Make no mistake, primetime is still the most-watched portion of the television day.  Segmenting the day into six-hour blocks, the evening daypart that includes primetime captured more than a third of the total July viewing hours within the Cox footprint, good for a 138 index.  On the flip side, that means nearly two-thirds of July TV viewing happened outside of prime – with almost half of total viewing occurring during the daytime hours, and more than 20% coming during the overnight shift.(3)   


Breaking down July by day of week, weekday distribution of viewing hours was remarkably consistent.  Compared to June the average Monday-Friday viewing time finished relatively flat, but weekend viewing picked up in July.  Both Saturday and Sunday over-indexed vs. the July full-week average, with average weekend viewing time in the Cox footprint increasing more than 13% vs. June.(4)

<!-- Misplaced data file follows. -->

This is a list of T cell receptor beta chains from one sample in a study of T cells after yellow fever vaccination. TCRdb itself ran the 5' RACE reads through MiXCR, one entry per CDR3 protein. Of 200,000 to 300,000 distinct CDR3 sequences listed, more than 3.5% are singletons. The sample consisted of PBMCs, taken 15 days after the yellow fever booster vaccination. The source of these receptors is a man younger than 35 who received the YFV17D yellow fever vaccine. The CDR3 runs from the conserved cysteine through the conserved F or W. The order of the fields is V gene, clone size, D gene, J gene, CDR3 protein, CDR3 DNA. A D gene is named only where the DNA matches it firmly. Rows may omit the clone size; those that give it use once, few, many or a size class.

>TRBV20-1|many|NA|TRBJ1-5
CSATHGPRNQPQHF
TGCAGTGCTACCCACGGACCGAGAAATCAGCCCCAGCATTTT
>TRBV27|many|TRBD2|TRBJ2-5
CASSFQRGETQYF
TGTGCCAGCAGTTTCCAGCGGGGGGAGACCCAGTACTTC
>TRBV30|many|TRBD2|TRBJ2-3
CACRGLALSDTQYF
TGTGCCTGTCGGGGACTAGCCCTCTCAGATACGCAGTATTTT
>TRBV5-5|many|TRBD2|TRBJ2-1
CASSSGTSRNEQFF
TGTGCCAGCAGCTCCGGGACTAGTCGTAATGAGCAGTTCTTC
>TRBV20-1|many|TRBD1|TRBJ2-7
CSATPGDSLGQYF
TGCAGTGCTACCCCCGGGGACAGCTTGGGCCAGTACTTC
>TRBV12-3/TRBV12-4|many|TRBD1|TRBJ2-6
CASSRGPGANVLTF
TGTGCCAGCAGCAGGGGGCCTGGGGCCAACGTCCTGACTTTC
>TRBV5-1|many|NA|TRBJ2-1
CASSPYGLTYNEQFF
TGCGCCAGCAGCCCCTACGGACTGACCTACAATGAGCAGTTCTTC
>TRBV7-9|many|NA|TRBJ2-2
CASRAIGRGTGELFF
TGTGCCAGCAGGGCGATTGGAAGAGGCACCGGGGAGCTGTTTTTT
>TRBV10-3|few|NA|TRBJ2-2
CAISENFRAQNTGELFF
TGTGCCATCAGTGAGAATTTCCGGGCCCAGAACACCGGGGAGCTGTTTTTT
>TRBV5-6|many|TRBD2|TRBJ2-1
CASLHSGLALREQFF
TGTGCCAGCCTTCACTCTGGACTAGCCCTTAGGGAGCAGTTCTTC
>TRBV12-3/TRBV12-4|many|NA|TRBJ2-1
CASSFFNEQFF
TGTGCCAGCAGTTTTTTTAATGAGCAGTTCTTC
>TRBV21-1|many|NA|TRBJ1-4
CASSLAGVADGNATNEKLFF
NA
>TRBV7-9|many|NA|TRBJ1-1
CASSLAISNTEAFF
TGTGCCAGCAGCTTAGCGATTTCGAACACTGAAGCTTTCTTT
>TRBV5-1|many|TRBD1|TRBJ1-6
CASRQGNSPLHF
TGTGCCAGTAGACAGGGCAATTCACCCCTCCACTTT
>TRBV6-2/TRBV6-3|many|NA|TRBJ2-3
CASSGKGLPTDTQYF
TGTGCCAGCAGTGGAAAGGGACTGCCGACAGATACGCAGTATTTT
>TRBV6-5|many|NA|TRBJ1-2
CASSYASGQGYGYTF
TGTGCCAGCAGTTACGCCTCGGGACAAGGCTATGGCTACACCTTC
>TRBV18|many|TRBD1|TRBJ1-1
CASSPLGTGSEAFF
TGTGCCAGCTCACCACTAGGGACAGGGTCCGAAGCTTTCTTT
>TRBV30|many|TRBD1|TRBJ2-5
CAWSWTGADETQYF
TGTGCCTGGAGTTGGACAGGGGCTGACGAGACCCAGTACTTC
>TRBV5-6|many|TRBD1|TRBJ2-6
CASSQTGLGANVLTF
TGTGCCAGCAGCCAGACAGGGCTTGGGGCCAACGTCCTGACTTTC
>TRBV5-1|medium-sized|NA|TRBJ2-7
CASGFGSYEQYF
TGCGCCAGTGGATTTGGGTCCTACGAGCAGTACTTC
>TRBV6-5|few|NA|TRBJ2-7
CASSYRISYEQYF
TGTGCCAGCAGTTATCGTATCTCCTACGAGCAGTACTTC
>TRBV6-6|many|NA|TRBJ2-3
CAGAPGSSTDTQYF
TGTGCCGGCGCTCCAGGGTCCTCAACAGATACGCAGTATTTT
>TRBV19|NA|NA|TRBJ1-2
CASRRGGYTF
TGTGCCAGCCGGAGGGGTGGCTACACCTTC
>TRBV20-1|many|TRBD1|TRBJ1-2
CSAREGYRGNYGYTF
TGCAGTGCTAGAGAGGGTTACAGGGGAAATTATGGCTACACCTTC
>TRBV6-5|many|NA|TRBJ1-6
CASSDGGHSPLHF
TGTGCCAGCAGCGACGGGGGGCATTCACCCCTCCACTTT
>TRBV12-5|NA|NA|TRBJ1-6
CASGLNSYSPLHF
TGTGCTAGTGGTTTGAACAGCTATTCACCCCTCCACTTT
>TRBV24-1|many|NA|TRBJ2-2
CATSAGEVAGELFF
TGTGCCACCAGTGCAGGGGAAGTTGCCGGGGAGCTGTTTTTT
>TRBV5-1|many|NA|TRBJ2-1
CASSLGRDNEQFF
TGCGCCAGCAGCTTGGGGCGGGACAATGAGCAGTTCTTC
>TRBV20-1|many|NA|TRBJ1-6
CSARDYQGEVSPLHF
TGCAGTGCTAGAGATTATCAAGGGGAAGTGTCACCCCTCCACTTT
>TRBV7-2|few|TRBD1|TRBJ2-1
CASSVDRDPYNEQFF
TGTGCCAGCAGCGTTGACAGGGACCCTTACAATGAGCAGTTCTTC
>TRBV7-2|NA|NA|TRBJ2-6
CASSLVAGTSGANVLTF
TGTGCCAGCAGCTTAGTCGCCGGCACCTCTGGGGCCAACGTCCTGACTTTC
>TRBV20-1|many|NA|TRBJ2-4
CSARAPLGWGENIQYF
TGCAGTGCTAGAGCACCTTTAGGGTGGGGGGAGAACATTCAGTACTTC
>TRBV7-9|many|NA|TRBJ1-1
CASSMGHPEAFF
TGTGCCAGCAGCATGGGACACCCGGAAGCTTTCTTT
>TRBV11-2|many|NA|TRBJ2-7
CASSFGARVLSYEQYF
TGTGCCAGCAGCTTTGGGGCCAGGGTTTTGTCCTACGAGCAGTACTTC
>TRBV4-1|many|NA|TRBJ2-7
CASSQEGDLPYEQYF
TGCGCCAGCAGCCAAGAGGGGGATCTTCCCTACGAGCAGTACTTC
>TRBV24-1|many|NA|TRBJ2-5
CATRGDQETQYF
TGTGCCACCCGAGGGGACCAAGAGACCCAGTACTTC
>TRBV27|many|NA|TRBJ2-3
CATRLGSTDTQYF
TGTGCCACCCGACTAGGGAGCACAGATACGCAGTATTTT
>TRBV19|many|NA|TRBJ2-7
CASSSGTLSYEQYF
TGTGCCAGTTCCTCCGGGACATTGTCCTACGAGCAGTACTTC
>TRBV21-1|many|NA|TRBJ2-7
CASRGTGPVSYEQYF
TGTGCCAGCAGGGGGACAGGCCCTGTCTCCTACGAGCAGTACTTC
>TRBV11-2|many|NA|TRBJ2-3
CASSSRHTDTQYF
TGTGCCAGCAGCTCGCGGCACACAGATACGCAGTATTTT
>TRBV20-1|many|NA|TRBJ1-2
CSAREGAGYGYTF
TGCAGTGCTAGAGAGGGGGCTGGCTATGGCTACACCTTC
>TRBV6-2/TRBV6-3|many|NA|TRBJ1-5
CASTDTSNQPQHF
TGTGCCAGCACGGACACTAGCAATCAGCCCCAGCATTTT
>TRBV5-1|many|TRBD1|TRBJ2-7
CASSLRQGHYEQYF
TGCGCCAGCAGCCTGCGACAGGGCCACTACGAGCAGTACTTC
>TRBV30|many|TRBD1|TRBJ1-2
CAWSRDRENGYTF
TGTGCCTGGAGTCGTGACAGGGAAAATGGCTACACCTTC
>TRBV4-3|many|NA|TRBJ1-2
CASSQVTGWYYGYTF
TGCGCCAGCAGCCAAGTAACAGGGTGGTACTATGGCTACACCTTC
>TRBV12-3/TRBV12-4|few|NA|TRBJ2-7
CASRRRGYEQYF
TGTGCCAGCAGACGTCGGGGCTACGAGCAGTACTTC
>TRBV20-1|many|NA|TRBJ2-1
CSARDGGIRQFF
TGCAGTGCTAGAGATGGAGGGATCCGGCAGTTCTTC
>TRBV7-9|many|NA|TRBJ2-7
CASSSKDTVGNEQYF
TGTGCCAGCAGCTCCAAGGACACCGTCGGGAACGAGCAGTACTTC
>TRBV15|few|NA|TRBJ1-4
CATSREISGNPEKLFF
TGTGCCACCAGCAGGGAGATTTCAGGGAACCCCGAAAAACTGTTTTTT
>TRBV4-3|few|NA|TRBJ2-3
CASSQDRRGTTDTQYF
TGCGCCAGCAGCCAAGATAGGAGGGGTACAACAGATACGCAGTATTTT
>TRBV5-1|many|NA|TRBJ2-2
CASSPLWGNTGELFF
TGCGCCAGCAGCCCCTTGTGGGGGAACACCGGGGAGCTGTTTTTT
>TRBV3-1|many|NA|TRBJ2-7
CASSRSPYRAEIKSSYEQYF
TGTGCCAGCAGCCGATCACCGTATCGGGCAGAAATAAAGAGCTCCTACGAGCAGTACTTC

As evidenced by their continued ratings success, Cable news networks remain an unquestionably vital part of the overall television landscape – but the return of major professional sports in July had a noticeable impact on viewing patterns.  ESPN coverage of Major League Baseball’s season opener between the New York Yankees and Washington Nationals scored the largest audience of any regular-season MLB game since 2011, and sports viewers began to shift their viewing as the month progressed. 

To better understand that shift, Cox Media partnered with Cox Communications to analyze anonymized, aggregated viewership data for the group of Cox homes that had been the heaviest sports viewers during the first 10 weeks of 2020.  In July that group of sports enthusiasts increased their overall Cable viewing by 14% compared to June – including a 32% month-over-month increase in viewing to Cable sports networks, which pushed the group’s sports viewing back in front of news viewing for the first time in months.(5)